Plaintiff brought a negligence action for personal injuries suffered when she slipped on a spot of grease in the driveway of defendant's railroad station. The evidence showed that the spot was at least one foot square and was covered with dust and dirt so that it resembled in color and texture the rest of the pavement. The evidence also indicated that vehicles often drove through and parked in the drive, and that there were no marks on the spot other than a deep skid mark left by plaintiff's heel. The trial court allowed the jury to determine from this evidence that the spot had existed long enough for the defendant, in the exercise of due care, to find and remove it. The defendant's motion for a judgment n.o.v. was overruled. The intermediate appellate court unanimously affirmed. On appeal, held, reversed. ''It is clear ... that it could not be determined from any or all of the circumstances and at best it would only be a guess whether the grease spot was on the driveway 10 minutes, 10 hours or 10 days prior to the plaintiff's accident." Two judges dissented. Lanni v. Pennsylvania R. Co., (Pa. 1952) 88 A. (2d) 887 at 889.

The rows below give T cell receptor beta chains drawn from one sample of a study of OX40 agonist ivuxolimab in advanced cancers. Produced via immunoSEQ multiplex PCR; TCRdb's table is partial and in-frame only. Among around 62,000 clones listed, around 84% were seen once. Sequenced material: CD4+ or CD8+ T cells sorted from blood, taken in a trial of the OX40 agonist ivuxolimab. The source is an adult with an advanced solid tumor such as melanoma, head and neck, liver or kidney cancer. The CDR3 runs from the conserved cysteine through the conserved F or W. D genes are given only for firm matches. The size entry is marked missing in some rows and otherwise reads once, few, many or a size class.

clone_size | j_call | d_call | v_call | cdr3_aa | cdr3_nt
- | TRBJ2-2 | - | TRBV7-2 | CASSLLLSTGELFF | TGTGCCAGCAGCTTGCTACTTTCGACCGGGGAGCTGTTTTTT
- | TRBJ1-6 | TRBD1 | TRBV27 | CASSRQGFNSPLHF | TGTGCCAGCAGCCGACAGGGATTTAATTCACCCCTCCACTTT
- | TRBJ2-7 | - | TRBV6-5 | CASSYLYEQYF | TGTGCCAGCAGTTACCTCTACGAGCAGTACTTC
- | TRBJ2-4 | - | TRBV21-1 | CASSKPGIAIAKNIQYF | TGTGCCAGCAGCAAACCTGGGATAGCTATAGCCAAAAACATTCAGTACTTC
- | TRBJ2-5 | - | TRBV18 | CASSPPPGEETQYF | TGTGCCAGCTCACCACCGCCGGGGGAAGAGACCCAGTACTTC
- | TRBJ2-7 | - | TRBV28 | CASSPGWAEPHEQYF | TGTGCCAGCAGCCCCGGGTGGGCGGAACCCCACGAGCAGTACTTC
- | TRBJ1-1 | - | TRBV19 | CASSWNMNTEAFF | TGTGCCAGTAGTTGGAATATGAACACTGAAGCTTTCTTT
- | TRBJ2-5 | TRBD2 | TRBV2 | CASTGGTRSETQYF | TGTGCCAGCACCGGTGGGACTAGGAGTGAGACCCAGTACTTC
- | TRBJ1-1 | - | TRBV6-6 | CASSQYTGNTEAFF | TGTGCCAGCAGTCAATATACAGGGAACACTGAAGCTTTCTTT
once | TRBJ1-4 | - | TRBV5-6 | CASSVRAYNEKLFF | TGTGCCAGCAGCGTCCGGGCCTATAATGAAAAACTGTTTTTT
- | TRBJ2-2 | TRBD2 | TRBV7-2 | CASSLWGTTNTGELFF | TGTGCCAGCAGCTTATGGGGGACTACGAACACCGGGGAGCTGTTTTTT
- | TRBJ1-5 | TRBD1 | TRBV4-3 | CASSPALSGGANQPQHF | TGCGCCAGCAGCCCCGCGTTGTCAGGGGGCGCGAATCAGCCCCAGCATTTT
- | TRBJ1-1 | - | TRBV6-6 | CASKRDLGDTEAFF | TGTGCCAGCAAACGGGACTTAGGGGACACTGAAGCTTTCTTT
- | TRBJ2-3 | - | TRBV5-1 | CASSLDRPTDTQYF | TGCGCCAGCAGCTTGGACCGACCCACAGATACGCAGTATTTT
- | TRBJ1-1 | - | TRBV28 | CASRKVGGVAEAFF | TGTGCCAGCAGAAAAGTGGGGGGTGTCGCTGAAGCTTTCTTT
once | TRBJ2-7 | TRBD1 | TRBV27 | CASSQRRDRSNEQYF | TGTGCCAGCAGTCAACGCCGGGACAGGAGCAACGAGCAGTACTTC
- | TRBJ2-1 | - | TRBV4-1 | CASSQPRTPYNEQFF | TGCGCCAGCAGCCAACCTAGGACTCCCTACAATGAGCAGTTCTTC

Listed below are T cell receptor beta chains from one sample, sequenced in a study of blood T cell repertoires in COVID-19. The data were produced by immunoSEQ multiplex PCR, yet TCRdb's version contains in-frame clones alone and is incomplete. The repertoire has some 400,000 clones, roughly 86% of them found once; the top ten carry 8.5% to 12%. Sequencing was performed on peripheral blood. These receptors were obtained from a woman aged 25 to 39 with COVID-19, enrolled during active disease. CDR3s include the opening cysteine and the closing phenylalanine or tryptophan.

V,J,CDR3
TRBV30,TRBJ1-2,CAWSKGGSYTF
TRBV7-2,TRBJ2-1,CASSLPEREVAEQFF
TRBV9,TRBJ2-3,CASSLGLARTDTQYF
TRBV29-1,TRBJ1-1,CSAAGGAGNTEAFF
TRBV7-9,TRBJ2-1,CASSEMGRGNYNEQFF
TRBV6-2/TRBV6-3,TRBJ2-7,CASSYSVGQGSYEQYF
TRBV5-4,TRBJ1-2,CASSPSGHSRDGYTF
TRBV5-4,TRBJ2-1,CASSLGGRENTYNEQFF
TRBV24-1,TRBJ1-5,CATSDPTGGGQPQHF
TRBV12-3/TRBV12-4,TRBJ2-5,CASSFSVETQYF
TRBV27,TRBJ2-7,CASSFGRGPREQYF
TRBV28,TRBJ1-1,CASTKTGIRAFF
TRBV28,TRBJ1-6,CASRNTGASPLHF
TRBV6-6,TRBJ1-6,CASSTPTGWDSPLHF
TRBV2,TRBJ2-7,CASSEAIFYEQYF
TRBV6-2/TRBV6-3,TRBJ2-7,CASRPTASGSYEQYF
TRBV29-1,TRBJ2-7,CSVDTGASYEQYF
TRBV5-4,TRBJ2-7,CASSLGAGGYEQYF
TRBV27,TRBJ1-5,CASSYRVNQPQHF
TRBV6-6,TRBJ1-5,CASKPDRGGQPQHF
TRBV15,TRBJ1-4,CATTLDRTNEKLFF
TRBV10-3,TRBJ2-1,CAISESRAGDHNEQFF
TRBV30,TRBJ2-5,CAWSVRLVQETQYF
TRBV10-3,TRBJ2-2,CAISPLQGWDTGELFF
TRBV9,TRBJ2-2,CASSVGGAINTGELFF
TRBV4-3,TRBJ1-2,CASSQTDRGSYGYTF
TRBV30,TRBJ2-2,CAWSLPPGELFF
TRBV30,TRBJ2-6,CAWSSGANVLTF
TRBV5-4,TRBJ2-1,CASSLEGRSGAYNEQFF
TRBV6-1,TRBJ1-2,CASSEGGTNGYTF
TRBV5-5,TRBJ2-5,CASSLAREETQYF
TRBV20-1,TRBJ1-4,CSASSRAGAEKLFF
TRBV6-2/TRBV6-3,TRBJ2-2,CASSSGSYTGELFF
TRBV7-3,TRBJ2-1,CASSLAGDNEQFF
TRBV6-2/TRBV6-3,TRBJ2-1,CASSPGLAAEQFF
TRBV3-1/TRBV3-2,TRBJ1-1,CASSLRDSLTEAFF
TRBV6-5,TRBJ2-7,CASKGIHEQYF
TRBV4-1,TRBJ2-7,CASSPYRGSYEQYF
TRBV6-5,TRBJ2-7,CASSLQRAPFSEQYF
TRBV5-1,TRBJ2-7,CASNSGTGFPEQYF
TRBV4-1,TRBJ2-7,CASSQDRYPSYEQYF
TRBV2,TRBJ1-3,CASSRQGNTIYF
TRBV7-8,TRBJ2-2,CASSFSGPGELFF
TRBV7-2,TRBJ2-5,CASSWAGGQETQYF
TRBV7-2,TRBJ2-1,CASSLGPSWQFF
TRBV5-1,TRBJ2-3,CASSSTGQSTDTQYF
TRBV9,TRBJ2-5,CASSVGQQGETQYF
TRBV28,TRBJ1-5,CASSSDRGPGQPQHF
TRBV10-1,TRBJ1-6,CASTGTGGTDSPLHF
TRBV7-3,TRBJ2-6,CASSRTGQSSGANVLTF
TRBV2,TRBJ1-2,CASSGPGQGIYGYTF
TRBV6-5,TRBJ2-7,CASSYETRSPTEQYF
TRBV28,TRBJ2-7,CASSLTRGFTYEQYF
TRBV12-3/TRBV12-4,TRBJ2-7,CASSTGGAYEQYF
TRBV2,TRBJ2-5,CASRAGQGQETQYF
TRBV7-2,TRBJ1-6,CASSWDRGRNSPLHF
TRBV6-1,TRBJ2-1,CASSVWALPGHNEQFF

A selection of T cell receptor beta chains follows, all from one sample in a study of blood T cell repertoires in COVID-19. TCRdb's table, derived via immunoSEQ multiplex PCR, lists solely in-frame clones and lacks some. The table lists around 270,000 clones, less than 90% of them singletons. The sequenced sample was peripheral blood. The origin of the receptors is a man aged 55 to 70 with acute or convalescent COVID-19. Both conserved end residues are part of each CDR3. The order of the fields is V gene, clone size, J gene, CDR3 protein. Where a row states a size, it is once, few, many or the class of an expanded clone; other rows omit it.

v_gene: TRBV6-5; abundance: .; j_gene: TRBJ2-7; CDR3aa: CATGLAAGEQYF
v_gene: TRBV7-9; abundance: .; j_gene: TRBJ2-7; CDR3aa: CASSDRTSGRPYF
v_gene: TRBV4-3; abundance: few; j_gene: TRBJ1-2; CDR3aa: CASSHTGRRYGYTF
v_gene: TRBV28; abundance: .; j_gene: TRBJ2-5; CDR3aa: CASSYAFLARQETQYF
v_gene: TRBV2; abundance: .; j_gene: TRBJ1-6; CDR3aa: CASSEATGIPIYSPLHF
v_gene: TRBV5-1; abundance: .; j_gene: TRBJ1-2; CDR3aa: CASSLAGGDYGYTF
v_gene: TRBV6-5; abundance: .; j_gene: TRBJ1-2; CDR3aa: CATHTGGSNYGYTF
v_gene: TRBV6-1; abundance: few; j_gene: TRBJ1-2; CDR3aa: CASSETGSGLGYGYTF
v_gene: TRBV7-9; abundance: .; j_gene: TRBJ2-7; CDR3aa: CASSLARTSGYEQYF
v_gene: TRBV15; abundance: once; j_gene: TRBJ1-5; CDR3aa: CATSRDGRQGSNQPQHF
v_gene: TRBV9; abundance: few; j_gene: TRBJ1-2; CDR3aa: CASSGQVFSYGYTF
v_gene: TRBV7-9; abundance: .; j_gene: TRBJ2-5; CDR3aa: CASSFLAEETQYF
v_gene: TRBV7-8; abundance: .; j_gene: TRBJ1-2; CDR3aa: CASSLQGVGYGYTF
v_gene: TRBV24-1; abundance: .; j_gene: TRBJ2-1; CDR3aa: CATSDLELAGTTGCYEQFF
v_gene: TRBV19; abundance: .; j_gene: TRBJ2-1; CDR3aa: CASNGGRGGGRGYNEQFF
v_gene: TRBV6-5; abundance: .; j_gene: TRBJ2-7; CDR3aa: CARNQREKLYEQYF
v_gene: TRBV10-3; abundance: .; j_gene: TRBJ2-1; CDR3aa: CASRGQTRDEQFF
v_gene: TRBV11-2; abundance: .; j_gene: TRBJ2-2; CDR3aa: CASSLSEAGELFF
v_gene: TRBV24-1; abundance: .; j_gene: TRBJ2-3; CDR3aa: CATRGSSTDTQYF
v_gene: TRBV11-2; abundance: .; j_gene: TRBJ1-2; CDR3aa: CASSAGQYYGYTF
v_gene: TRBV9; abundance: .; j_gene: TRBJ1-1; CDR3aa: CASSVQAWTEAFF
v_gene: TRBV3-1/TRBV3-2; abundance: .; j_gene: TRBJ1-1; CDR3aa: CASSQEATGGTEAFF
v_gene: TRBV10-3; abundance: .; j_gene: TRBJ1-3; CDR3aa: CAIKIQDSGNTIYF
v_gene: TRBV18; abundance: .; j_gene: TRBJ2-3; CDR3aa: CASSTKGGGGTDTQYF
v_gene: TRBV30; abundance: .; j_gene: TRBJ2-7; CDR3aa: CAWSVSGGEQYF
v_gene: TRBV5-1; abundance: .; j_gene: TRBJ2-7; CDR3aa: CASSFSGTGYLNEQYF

Charles E. Oldfather S.Ed.,
Negligence - Proving Inviter's Breach of Duty by Circumstantial Evidence,
Mich. L. Rev.
Available at: https://repository.law.umich.edu/mlr/vol52/iss1/17